5. The stick method.
Curl the blanket weed around a stick. Remove and compost it.
6. A balanced plant ecosystem in your pond.
Have at least one third of your pond covered with plants with floating leaves. This stops sunlight reaching the algae so they cannot photosynthesise. Such plants are water lilies, water hawthorn, frogbit and water soldiers. Frogbit and water soldiers will also take up some nutrients from the water. Tall plants will also provide some shade.
Have plenty of oxygenating plants. The fact they produce oxygen has nothing to do with controlling algae. The fact is most are fast growing and take up nutrients, leaving less for the algae. With any of the oxygenators, if you have too much growth you can remove some of it and compost it or use as a mulch.
Hornwort is a good one. It floats around and provides shelter for aquatic organisms. Others are Lagarosiphon major (Elodea crispa), Canadian pondweed, Starwort, Myriophyllum species and water crowfoot, plus a few others.
I do not advise growing some oxygenators in earth ponds or large ponds as they can quickly become invasive and will be difficult to remove.
If anybody has any other interesting solution to share maybe they would let me know! firstname.lastname@example.org
Last month, FEBRUARY
The wildlife pond and amphibians
If you want to have amphibians in a wildlife pond, February, in this part of the world is the time to hunt for frog spawn to put into your pond. You will find it in shallow water, in clumps of individual balls of jelly stuck together with a black egg in the middle of the ball of jelly.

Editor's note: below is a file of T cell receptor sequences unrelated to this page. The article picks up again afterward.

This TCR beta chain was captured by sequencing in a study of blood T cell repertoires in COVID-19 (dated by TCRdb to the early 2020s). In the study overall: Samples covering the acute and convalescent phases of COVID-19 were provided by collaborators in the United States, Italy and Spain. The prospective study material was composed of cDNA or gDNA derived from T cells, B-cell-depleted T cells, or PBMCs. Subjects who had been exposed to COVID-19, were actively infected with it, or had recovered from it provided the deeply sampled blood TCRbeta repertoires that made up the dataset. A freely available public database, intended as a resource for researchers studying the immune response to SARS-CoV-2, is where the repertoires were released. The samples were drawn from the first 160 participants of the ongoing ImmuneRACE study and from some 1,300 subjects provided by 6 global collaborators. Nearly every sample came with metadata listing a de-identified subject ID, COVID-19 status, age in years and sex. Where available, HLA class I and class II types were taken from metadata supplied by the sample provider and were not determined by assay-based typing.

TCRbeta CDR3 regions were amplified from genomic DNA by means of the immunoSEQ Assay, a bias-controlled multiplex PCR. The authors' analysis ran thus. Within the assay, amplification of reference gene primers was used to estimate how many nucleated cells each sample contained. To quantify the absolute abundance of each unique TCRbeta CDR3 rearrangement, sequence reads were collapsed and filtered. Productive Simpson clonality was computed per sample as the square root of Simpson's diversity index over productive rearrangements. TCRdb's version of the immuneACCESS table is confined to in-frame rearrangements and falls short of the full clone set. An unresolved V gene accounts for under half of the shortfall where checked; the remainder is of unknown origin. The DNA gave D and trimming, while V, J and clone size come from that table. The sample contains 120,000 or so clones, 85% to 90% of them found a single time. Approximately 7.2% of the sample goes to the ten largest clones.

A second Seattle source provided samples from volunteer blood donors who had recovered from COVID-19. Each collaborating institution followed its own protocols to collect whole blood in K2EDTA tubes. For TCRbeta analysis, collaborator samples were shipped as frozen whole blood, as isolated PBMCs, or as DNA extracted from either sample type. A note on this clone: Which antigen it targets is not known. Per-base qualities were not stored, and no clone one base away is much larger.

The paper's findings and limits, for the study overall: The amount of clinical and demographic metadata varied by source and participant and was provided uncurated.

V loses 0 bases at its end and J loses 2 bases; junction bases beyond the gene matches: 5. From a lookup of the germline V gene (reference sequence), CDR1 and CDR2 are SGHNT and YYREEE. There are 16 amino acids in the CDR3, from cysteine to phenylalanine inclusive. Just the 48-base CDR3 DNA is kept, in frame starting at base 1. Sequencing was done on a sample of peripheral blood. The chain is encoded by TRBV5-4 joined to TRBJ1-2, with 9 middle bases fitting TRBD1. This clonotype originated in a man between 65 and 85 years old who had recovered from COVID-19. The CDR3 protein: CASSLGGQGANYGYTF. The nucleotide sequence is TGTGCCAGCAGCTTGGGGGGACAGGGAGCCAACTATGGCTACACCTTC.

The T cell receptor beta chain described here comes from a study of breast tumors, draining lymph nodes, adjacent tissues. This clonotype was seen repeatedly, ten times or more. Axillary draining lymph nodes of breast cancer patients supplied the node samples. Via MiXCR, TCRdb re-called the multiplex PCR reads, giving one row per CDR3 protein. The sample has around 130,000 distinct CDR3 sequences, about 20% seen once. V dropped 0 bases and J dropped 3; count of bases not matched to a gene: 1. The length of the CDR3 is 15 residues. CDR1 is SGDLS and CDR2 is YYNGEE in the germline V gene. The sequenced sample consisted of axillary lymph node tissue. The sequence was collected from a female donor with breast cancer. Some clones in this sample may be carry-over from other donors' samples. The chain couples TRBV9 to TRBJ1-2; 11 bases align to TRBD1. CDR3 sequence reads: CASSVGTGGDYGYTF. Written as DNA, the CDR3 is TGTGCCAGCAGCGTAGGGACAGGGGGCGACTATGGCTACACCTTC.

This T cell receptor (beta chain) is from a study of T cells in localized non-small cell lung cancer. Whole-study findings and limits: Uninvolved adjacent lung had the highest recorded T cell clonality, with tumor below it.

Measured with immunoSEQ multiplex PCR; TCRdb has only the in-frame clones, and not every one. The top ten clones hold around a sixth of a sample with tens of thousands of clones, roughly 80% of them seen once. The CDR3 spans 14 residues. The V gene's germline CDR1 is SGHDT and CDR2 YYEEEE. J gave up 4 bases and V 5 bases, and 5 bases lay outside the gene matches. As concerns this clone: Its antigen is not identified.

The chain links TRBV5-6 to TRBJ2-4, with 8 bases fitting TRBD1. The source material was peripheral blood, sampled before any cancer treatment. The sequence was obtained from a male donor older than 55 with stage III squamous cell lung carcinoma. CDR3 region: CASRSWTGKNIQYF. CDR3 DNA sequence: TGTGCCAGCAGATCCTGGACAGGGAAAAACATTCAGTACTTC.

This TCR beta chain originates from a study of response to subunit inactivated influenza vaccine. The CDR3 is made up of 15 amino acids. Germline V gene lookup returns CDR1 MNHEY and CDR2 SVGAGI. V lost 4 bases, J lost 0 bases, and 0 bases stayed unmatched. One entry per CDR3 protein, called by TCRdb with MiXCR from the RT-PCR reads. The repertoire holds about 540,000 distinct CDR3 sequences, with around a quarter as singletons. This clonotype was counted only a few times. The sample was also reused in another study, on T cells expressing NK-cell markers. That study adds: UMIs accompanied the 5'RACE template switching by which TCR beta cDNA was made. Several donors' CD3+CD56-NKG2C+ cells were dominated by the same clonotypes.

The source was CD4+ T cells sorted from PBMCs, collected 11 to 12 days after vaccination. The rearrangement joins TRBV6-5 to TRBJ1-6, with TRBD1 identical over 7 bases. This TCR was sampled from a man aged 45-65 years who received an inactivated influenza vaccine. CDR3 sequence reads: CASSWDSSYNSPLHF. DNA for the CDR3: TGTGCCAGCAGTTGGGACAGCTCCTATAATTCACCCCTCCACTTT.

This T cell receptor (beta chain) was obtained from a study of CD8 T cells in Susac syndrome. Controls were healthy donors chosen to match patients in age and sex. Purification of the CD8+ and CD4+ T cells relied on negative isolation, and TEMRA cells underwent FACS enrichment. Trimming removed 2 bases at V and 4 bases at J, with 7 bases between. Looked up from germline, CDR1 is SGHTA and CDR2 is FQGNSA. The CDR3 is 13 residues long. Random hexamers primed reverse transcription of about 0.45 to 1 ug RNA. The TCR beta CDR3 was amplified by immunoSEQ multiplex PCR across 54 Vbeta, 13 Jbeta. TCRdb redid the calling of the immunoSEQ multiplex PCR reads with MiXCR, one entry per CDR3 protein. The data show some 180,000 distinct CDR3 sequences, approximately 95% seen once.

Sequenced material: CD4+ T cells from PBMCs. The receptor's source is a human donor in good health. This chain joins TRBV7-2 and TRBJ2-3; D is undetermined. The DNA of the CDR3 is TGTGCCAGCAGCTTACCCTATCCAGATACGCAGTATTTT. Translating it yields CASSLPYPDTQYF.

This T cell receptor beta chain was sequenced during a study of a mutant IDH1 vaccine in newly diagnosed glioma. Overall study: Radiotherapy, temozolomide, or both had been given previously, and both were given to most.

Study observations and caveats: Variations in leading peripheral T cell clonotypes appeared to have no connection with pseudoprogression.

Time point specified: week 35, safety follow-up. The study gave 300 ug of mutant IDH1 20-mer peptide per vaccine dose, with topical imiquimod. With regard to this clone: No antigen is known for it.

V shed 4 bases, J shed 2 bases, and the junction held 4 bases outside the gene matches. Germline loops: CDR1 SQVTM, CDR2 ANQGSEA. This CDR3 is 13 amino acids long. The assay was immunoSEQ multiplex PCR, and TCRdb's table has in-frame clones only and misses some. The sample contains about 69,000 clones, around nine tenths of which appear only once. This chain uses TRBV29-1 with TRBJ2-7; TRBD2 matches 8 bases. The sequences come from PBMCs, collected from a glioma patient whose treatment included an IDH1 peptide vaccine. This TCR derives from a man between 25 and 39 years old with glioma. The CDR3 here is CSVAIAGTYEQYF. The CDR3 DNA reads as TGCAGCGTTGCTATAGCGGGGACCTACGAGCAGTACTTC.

Toad spawn is laid later - in March, in deeper water and is laid in strings with the black eggs along the length of the string.
Only take a small amount of spawn, otherwise the tadpoles may devour all the available food in the pond.
Your pond should be planted well in advance and have aquatic life living in it as the tadpoles will initially graze on the plants before becoming carnivorous when they will require animal food in their diet. If in doubt, one can buy tadpole food from some retailers.
Never mix amphibians and fish unless the fish are our native sticklebacks, as the only amphibians left will be toad tadpoles. It appears that fish do not like the taste of these. If you want to keep fish, it is best to dig a separate pond.
Amphibian and Reptile conservation trust- for information and photographs of amphibians.